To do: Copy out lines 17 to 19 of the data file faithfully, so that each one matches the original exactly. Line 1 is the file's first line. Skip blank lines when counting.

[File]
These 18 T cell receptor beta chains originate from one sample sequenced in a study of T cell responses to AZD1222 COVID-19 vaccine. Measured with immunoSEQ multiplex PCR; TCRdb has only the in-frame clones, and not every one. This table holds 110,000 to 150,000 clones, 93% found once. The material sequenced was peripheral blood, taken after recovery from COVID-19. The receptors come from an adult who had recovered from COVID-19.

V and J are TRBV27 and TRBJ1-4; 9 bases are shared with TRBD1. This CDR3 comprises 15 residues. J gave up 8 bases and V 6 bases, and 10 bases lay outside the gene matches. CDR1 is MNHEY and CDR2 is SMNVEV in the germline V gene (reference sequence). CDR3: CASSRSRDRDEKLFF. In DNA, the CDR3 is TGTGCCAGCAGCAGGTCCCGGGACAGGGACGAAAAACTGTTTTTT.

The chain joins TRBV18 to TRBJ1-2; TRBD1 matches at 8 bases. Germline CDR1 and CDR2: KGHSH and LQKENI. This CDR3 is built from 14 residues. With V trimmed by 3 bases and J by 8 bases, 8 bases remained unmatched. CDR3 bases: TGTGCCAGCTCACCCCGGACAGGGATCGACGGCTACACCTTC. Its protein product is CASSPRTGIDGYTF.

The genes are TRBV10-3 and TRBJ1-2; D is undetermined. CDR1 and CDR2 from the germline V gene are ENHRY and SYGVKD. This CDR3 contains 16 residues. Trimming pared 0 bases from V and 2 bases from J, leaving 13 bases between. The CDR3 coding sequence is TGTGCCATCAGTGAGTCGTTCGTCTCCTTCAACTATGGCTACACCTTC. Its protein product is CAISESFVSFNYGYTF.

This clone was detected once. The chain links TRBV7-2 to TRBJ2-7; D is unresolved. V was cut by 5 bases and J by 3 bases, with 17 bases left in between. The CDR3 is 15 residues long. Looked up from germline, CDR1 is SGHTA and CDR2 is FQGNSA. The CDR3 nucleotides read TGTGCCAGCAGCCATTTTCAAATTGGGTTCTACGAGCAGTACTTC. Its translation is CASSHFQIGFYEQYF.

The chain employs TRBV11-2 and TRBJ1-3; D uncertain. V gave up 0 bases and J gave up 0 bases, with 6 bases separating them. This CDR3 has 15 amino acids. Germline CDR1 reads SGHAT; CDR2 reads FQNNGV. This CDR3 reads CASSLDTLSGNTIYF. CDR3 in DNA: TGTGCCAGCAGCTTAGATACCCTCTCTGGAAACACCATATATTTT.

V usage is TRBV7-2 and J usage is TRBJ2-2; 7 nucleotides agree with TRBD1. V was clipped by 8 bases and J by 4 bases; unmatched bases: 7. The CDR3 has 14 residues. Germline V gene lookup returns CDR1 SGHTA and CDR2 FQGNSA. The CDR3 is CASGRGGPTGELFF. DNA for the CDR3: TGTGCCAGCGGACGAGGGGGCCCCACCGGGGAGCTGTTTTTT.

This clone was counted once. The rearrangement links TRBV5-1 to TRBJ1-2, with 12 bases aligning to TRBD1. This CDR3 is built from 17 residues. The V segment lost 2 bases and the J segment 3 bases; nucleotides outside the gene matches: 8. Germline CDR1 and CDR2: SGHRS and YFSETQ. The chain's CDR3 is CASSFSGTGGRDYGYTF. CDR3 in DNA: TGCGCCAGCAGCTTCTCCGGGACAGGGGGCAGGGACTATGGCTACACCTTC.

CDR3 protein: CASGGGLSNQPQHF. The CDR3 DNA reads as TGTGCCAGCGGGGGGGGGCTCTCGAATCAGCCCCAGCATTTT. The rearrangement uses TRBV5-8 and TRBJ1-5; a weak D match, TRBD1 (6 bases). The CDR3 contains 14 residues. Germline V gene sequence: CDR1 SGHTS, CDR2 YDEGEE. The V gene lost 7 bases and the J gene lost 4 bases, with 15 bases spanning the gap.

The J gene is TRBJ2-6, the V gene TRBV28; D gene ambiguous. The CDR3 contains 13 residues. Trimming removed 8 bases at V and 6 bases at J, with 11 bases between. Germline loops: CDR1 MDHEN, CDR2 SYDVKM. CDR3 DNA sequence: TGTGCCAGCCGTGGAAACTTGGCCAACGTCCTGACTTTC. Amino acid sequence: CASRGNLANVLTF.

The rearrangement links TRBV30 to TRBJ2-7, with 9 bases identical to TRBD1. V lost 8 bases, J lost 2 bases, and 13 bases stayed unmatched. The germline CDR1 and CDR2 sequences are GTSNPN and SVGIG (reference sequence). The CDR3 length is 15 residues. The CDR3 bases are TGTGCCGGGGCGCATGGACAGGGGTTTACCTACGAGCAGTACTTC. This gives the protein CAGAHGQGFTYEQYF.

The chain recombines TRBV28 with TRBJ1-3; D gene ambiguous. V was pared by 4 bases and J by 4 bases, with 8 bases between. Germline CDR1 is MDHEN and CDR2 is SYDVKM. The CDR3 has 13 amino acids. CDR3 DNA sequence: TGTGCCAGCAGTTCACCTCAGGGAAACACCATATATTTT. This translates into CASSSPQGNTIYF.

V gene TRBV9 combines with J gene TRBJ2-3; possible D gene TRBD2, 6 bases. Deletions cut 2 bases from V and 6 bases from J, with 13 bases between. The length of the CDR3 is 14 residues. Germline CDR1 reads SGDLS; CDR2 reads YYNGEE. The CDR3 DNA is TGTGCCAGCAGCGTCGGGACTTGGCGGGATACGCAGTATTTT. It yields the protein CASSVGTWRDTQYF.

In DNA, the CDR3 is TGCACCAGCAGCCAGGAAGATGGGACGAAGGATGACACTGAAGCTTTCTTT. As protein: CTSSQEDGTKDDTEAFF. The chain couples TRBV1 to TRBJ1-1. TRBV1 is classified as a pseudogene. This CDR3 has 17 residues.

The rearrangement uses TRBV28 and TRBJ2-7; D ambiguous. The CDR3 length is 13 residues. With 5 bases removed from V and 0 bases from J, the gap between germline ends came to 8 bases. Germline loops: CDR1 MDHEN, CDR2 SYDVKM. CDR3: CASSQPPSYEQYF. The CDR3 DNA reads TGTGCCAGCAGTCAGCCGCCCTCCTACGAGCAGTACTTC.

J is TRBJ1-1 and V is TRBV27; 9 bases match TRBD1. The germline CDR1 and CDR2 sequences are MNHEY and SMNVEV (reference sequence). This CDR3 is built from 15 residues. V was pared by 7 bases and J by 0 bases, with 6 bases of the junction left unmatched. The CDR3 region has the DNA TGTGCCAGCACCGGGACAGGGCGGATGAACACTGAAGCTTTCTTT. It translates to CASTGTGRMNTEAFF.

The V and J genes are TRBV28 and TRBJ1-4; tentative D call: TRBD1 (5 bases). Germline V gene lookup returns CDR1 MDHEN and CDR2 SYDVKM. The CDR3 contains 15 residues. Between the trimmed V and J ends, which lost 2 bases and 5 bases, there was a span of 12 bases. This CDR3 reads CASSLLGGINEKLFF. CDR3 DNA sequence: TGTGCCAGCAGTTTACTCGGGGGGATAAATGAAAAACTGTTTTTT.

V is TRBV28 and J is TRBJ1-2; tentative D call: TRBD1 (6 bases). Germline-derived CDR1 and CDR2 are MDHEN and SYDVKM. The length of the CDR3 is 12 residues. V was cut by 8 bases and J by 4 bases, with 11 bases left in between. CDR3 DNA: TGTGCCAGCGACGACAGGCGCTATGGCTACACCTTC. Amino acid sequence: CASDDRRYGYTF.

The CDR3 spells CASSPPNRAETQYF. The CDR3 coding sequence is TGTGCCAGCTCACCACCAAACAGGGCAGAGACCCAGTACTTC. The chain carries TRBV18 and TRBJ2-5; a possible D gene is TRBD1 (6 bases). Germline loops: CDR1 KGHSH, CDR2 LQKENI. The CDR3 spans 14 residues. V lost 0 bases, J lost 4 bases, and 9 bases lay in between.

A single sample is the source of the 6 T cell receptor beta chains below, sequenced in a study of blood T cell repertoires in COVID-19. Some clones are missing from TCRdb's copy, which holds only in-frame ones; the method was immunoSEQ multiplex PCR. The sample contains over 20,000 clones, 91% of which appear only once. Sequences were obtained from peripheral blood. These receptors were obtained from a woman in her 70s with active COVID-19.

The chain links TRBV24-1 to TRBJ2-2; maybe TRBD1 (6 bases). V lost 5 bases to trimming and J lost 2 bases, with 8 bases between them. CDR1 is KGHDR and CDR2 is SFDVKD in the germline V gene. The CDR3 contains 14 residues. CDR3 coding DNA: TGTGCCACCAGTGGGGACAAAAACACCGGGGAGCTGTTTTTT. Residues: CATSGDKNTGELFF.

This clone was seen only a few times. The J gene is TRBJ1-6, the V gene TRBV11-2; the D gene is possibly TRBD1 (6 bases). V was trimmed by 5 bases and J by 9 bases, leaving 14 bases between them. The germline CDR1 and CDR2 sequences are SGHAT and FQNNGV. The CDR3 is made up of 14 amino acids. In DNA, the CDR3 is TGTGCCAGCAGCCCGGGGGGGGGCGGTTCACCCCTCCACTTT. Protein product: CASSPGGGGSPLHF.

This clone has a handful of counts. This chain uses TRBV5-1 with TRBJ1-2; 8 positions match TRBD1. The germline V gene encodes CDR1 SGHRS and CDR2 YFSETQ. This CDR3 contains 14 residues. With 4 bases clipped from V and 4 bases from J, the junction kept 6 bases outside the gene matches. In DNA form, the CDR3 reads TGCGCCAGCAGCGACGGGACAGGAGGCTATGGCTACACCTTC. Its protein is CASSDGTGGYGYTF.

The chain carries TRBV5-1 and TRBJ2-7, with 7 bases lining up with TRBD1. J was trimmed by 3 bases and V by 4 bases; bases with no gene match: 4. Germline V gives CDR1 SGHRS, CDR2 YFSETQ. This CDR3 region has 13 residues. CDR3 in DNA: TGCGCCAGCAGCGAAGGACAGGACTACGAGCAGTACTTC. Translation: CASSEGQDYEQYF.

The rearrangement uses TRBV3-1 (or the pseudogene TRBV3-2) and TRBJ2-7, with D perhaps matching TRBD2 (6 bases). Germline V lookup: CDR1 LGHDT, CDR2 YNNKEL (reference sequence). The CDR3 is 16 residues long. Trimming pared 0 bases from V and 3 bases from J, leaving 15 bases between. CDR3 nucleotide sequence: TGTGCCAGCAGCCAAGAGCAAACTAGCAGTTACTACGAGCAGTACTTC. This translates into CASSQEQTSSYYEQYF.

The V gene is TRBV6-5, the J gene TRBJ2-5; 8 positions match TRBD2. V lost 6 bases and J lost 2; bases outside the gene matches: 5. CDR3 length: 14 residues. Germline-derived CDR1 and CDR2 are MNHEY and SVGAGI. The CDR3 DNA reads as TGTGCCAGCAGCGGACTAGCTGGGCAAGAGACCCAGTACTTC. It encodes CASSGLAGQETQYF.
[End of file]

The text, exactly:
The V and J genes are TRBV28 and TRBJ1-4; tentative D call: TRBD1 (5 bases). Germline V gene lookup returns CDR1 MDHEN and CDR2 SYDVKM. The CDR3 contains 15 residues. Between the trimmed V and J ends, which lost 2 bases and 5 bases, there was a span of 12 bases. This CDR3 reads CASSLLGGINEKLFF. CDR3 DNA sequence: TGTGCCAGCAGTTTACTCGGGGGGATAAATGAAAAACTGTTTTTT.

V is TRBV28 and J is TRBJ1-2; tentative D call: TRBD1 (6 bases). Germline-derived CDR1 and CDR2 are MDHEN and SYDVKM. The length of the CDR3 is 12 residues. V was cut by 8 bases and J by 4 bases, with 11 bases left in between. CDR3 DNA: TGTGCCAGCGACGACAGGCGCTATGGCTACACCTTC. Amino acid sequence: CASDDRRYGYTF.

The CDR3 spells CASSPPNRAETQYF. The CDR3 coding sequence is TGTGCCAGCTCACCACCAAACAGGGCAGAGACCCAGTACTTC. The chain carries TRBV18 and TRBJ2-5; a possible D gene is TRBD1 (6 bases). Germline loops: CDR1 KGHSH, CDR2 LQKENI. The CDR3 spans 14 residues. V lost 0 bases, J lost 4 bases, and 9 bases lay in between.